Handmade Leather Shoes

We took a trip up to Boston, where we're being featured in Vibram's only retail store in the United States.

Being cognizant of the space is important to us-- we handcraft styles that merchandise properly and are aligned with the store's values.

Handmade Leather Shoes

We're developing a few different totes to ship our footwear in.

As a brand that represents an elevated Americanism, these details are important to us and for the customer experience.

Still, the canvas option needs to be cleaned up. Here, the wording is coming out a bit too messy.

Handmade Leather Shoes

Lining material is just as important as the Upper material.

We use leather for our lining-- this adds to the comfort and durability of the shoe.

Depending on the silhouette of the Upper, the lining can also add a pop of color along the trim, after the style is stitched.

Handmade Leather Shoes

This is how we make eyelet holes-- space for the laces to pass through around the tongue.

There are a few different techniques we can use, but this is the tool that gives the cleanest edges. It's time consuming, but the extra detailing helps elevate the style.

Our team does this by hand in NYC.

Handmade Leather Shoes

Here's an example of us throwing a quick sample together just to get a feel for whether or not a style is going to work.

Josh put this together in about 20 minutes and then decided the heel cap should also be leather and that a black leather option might be preferable.

Iterating is such an important part of product development. It helps you make informed design decisions before committing yourself.

Handmade Leather Shoes

Sometimes we use screen printing to get different ink patterns or writing on to materials. We do this with an actual screen that has the pattern burned in to it.

From there, we clamp the screen down to the material we're using, ink the back, and drag the dye over the surface.

The pattern transfers to the material, the screen is removed, and off we go.

Handmade Leather Shoes

When we first cut the leather Upper, extra leather needs to be left around the base.

You'll notice in this picture that there's a lot of excess material-- it's as if the Upper keeps going, and going, and going.

This excess material is what gets pulled around the base of the Last (see yesterday's post). Without this extra material, we wouldn't be able to stabilize the shoe.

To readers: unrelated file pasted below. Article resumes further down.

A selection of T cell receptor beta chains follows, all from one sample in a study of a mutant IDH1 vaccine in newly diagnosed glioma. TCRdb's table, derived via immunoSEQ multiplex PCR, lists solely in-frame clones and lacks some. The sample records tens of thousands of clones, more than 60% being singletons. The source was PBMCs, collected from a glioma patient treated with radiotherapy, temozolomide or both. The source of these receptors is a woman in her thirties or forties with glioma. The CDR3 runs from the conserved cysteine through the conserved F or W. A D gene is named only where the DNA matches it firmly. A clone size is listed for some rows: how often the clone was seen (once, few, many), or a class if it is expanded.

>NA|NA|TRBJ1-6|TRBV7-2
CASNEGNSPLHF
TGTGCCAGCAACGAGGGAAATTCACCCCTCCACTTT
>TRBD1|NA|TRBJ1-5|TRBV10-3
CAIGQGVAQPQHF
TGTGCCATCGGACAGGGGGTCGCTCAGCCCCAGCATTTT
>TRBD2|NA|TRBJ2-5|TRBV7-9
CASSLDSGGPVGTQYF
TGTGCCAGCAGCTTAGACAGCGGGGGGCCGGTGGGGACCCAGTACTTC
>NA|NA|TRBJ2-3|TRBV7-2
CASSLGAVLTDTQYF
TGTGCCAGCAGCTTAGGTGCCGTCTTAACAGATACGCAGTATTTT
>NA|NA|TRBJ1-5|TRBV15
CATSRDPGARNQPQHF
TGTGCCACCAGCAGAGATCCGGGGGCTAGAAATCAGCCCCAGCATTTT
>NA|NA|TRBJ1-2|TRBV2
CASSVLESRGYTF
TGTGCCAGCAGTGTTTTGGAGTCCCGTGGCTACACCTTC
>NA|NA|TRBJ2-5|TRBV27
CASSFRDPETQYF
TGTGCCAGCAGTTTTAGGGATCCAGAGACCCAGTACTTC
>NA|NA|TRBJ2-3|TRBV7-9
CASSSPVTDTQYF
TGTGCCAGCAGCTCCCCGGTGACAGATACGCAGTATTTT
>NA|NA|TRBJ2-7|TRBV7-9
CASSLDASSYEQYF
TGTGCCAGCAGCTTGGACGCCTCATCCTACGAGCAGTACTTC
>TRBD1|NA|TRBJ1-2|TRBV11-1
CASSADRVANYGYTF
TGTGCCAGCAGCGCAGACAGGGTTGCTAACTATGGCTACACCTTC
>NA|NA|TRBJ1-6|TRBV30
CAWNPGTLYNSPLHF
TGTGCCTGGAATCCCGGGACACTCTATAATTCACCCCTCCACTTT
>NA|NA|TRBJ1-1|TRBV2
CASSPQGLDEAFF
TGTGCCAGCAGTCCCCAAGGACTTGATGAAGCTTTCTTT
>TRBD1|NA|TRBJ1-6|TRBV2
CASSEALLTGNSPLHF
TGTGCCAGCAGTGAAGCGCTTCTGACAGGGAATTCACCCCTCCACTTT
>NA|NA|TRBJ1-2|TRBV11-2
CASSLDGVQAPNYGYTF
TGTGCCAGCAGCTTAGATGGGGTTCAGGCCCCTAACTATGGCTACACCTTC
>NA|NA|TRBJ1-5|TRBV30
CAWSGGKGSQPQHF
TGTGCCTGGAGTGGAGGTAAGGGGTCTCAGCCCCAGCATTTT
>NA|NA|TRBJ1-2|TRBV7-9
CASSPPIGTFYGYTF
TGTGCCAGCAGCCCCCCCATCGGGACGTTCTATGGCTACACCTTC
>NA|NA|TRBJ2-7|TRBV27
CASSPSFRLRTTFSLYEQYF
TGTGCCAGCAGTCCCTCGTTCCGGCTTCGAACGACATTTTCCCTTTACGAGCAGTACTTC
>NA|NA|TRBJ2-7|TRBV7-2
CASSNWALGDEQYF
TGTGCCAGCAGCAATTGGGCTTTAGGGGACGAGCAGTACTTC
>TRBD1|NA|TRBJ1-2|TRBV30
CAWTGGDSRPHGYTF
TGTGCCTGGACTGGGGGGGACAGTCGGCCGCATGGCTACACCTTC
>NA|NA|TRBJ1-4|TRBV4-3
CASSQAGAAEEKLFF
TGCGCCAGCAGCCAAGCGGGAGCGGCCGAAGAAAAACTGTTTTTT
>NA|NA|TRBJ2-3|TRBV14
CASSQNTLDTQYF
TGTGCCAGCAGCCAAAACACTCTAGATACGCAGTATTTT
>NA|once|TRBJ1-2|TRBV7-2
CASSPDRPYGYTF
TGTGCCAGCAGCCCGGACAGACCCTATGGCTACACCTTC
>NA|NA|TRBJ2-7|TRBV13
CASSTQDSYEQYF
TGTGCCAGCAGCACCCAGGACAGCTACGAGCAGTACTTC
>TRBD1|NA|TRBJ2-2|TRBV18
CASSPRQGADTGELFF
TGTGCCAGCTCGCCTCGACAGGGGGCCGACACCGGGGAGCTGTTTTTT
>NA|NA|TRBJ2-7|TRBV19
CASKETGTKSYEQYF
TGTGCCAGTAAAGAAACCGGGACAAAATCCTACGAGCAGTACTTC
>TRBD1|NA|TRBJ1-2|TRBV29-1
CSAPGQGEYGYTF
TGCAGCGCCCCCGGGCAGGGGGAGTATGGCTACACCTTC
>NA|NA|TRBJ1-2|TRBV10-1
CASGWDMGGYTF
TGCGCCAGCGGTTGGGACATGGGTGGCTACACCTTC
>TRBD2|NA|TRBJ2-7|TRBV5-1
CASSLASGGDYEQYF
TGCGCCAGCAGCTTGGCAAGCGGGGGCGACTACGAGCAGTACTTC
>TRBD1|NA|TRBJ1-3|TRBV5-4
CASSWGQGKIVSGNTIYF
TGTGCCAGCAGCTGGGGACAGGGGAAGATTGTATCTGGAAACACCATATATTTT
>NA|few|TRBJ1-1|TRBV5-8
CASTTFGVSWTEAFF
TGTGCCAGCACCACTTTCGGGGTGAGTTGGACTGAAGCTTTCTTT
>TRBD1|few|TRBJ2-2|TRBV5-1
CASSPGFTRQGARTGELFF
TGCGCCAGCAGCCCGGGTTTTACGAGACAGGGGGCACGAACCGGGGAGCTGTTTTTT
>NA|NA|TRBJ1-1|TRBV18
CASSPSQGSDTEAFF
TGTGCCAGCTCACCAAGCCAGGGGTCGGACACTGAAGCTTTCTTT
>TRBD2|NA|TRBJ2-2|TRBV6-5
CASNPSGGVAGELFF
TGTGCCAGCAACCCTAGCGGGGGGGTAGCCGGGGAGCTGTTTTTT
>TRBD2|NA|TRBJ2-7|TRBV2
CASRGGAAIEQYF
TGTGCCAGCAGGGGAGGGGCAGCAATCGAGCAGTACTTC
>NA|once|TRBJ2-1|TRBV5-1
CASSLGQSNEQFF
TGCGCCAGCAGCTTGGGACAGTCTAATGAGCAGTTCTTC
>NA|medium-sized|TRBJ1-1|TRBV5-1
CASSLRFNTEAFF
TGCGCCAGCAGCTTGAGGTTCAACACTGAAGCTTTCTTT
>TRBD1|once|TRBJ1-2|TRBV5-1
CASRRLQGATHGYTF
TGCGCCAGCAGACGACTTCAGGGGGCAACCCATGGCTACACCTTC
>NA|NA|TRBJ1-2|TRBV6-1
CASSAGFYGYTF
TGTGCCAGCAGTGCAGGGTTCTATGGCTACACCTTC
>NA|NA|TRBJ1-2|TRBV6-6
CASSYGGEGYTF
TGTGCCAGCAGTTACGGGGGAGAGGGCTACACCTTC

Handmade Leather Shoes

We wanted to show a closeup of some of our Vibram USA bottoms about to be added to our upcoming Spring styles. 

We're excited to be collaborating with them and have more styles in the pipeline specifically for their outlet.

The Lee & Barrett assortment is expanding by the minute.

Handmade Leather Shoes

A quick collage of a few styles from our designer team. It's interesting to watch the different approaches each of our designers has for developing a product line.

Some like to work with black and white silhouettes at first to get a feel for the structure of each shoe. Some like to work with colors to get an idea of how the overall line is going to merchandise together. 

There's also smaller details which you kind of need to be in the room to see; like, how much iteration does each person like to go through before arriving at a style? or, who likes to do a lot of interaction with others versus tucking themselves away and coming up with an idea on their own before sharing?

There's no right or wrong answer, just different approaches.

Handmade Leather Shoes

A benefit of handcrafting our styles in New York City is that we can buy our materials at the last possible moment.

Whereas other companies need to purchase their materials months in advance because they're overseas, we can wait to see what's trending days before purchasing the highest quality materials. It's also okay if we only find a skin or two of something really interesting because we don't need to produce in high volume.

The attached picture shows a blush, mint, and purple leather we picked up in Midtown for our upcoming Spring line.

Handmade Leather Shoes

Lujia's been using her industrial design background to start putting some creative ideas to work.

The digital art has been giving a different feel to our design and development process; we've been iterating our styles by going back and forth between sketching, line drawings, and digital renderings.

It's giving a cool feel to the upcoming line, and it's especially nice to be able to put so much attention to detail in to each shoe.

Handmade Leather Shoes

Here are a few of the many different lace options we work with at LEE AND BARRETT. These are all raw edge-- the edges of the lace are unpainted from where they were trimmed to. We sometimes refine the edges (what's typically called painted edged), but it's also cool to leave it as is.

A raw edge look can give a nice two-tone quality as the lace weaves from one eyelet to the next. Something else we need to be mindful of is how easily the leather we use can be tied. Some of the options in the attached picture, like the brown lace on the very far left, will have to be thinned out before being used. Otherwise the knot would be too bulky.

Handmade Leather Shoes

We use real leather on our styles because it gives character to each piece. Synthetic leathers (artificial leather, vegan leather, etc.) can be useful if you're being price conscious or if you're going for a very consistent look, but if you want different marblings and finishes that age well, real leather's the way to go.

We took this shot because it actually shows some of the inconsistencies-- notice the stray mark on the left hand side of the brown leather in the middle. After that section gets polished, it'll bring out a unique texture that you can only get with real leather.